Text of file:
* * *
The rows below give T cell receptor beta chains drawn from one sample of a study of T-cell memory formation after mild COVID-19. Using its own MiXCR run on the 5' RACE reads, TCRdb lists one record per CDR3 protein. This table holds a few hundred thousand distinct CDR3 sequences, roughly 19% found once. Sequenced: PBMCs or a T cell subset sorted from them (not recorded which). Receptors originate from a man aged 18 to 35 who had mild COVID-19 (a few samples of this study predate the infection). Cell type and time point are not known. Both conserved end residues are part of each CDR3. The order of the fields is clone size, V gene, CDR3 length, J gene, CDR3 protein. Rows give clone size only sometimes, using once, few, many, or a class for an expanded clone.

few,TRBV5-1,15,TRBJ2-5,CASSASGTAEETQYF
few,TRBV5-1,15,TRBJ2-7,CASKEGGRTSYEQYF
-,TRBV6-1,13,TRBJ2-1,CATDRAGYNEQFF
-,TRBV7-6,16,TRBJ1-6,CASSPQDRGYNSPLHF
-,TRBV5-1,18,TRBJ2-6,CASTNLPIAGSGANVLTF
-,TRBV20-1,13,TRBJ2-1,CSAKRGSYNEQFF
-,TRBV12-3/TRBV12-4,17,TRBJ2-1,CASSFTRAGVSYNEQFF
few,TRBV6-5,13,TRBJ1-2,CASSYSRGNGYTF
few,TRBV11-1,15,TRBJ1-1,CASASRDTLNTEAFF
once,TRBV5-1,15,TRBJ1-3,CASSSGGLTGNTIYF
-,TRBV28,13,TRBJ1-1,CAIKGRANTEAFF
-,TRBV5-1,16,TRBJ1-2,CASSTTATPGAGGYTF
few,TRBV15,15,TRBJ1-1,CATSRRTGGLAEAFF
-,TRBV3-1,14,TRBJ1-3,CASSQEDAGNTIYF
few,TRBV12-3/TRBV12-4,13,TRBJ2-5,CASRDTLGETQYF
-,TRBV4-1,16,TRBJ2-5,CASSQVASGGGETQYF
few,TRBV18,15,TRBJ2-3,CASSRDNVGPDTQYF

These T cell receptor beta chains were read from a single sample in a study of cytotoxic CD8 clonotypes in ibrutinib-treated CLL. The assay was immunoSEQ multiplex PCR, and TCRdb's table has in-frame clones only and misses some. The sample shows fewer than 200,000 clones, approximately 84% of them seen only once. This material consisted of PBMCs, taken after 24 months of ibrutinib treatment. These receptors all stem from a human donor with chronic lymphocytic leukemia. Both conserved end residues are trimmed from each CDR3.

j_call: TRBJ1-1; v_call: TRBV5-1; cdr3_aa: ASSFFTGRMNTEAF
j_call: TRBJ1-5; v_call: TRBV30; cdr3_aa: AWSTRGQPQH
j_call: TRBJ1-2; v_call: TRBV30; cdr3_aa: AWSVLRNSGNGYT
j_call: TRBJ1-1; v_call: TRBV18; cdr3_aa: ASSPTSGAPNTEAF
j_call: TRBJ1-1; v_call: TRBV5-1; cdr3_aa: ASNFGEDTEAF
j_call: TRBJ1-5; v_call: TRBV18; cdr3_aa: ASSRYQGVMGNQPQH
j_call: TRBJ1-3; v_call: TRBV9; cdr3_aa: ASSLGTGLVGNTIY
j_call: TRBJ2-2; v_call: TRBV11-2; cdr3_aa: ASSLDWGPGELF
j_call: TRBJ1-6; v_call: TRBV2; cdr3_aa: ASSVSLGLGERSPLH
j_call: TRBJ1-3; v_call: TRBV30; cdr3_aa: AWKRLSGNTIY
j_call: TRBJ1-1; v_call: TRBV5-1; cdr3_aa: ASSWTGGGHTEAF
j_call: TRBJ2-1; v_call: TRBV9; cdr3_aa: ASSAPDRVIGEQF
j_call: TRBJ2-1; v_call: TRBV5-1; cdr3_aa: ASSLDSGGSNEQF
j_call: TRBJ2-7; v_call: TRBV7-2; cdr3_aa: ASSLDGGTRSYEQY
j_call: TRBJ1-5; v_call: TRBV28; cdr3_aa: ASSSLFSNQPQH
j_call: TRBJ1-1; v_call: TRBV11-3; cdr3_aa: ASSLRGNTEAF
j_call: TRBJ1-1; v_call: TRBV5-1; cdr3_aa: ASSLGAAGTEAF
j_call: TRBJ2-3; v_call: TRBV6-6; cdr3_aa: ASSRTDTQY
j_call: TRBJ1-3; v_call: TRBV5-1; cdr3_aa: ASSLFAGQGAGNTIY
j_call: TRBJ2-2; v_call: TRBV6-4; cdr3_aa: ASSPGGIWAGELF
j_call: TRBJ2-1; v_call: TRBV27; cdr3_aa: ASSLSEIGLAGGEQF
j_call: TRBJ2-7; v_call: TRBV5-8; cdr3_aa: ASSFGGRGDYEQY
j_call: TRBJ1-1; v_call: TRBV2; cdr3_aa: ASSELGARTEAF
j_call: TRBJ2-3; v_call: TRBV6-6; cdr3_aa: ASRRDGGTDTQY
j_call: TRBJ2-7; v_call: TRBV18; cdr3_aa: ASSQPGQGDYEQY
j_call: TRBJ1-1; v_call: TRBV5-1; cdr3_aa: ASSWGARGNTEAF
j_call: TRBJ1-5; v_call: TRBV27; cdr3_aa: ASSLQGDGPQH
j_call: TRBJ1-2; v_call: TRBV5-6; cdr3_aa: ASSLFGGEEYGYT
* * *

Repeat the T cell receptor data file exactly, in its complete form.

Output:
The rows below give T cell receptor beta chains drawn from one sample of a study of T-cell memory formation after mild COVID-19. Using its own MiXCR run on the 5' RACE reads, TCRdb lists one record per CDR3 protein. This table holds a few hundred thousand distinct CDR3 sequences, roughly 19% found once. Sequenced: PBMCs or a T cell subset sorted from them (not recorded which). Receptors originate from a man aged 18 to 35 who had mild COVID-19 (a few samples of this study predate the infection). Cell type and time point are not known. Both conserved end residues are part of each CDR3. The order of the fields is clone size, V gene, CDR3 length, J gene, CDR3 protein. Rows give clone size only sometimes, using once, few, many, or a class for an expanded clone.

few,TRBV5-1,15,TRBJ2-5,CASSASGTAEETQYF
few,TRBV5-1,15,TRBJ2-7,CASKEGGRTSYEQYF
-,TRBV6-1,13,TRBJ2-1,CATDRAGYNEQFF
-,TRBV7-6,16,TRBJ1-6,CASSPQDRGYNSPLHF
-,TRBV5-1,18,TRBJ2-6,CASTNLPIAGSGANVLTF
-,TRBV20-1,13,TRBJ2-1,CSAKRGSYNEQFF
-,TRBV12-3/TRBV12-4,17,TRBJ2-1,CASSFTRAGVSYNEQFF
few,TRBV6-5,13,TRBJ1-2,CASSYSRGNGYTF
few,TRBV11-1,15,TRBJ1-1,CASASRDTLNTEAFF
once,TRBV5-1,15,TRBJ1-3,CASSSGGLTGNTIYF
-,TRBV28,13,TRBJ1-1,CAIKGRANTEAFF
-,TRBV5-1,16,TRBJ1-2,CASSTTATPGAGGYTF
few,TRBV15,15,TRBJ1-1,CATSRRTGGLAEAFF
-,TRBV3-1,14,TRBJ1-3,CASSQEDAGNTIYF
few,TRBV12-3/TRBV12-4,13,TRBJ2-5,CASRDTLGETQYF
-,TRBV4-1,16,TRBJ2-5,CASSQVASGGGETQYF
few,TRBV18,15,TRBJ2-3,CASSRDNVGPDTQYF

These T cell receptor beta chains were read from a single sample in a study of cytotoxic CD8 clonotypes in ibrutinib-treated CLL. The assay was immunoSEQ multiplex PCR, and TCRdb's table has in-frame clones only and misses some. The sample shows fewer than 200,000 clones, approximately 84% of them seen only once. This material consisted of PBMCs, taken after 24 months of ibrutinib treatment. These receptors all stem from a human donor with chronic lymphocytic leukemia. Both conserved end residues are trimmed from each CDR3.

j_call: TRBJ1-1; v_call: TRBV5-1; cdr3_aa: ASSFFTGRMNTEAF
j_call: TRBJ1-5; v_call: TRBV30; cdr3_aa: AWSTRGQPQH
j_call: TRBJ1-2; v_call: TRBV30; cdr3_aa: AWSVLRNSGNGYT
j_call: TRBJ1-1; v_call: TRBV18; cdr3_aa: ASSPTSGAPNTEAF
j_call: TRBJ1-1; v_call: TRBV5-1; cdr3_aa: ASNFGEDTEAF
j_call: TRBJ1-5; v_call: TRBV18; cdr3_aa: ASSRYQGVMGNQPQH
j_call: TRBJ1-3; v_call: TRBV9; cdr3_aa: ASSLGTGLVGNTIY
j_call: TRBJ2-2; v_call: TRBV11-2; cdr3_aa: ASSLDWGPGELF
j_call: TRBJ1-6; v_call: TRBV2; cdr3_aa: ASSVSLGLGERSPLH
j_call: TRBJ1-3; v_call: TRBV30; cdr3_aa: AWKRLSGNTIY
j_call: TRBJ1-1; v_call: TRBV5-1; cdr3_aa: ASSWTGGGHTEAF
j_call: TRBJ2-1; v_call: TRBV9; cdr3_aa: ASSAPDRVIGEQF
j_call: TRBJ2-1; v_call: TRBV5-1; cdr3_aa: ASSLDSGGSNEQF
j_call: TRBJ2-7; v_call: TRBV7-2; cdr3_aa: ASSLDGGTRSYEQY
j_call: TRBJ1-5; v_call: TRBV28; cdr3_aa: ASSSLFSNQPQH
j_call: TRBJ1-1; v_call: TRBV11-3; cdr3_aa: ASSLRGNTEAF
j_call: TRBJ1-1; v_call: TRBV5-1; cdr3_aa: ASSLGAAGTEAF
j_call: TRBJ2-3; v_call: TRBV6-6; cdr3_aa: ASSRTDTQY
j_call: TRBJ1-3; v_call: TRBV5-1; cdr3_aa: ASSLFAGQGAGNTIY
j_call: TRBJ2-2; v_call: TRBV6-4; cdr3_aa: ASSPGGIWAGELF
j_call: TRBJ2-1; v_call: TRBV27; cdr3_aa: ASSLSEIGLAGGEQF
j_call: TRBJ2-7; v_call: TRBV5-8; cdr3_aa: ASSFGGRGDYEQY
j_call: TRBJ1-1; v_call: TRBV2; cdr3_aa: ASSELGARTEAF
j_call: TRBJ2-3; v_call: TRBV6-6; cdr3_aa: ASRRDGGTDTQY
j_call: TRBJ2-7; v_call: TRBV18; cdr3_aa: ASSQPGQGDYEQY
j_call: TRBJ1-1; v_call: TRBV5-1; cdr3_aa: ASSWGARGNTEAF
j_call: TRBJ1-5; v_call: TRBV27; cdr3_aa: ASSLQGDGPQH
j_call: TRBJ1-2; v_call: TRBV5-6; cdr3_aa: ASSLFGGEEYGYT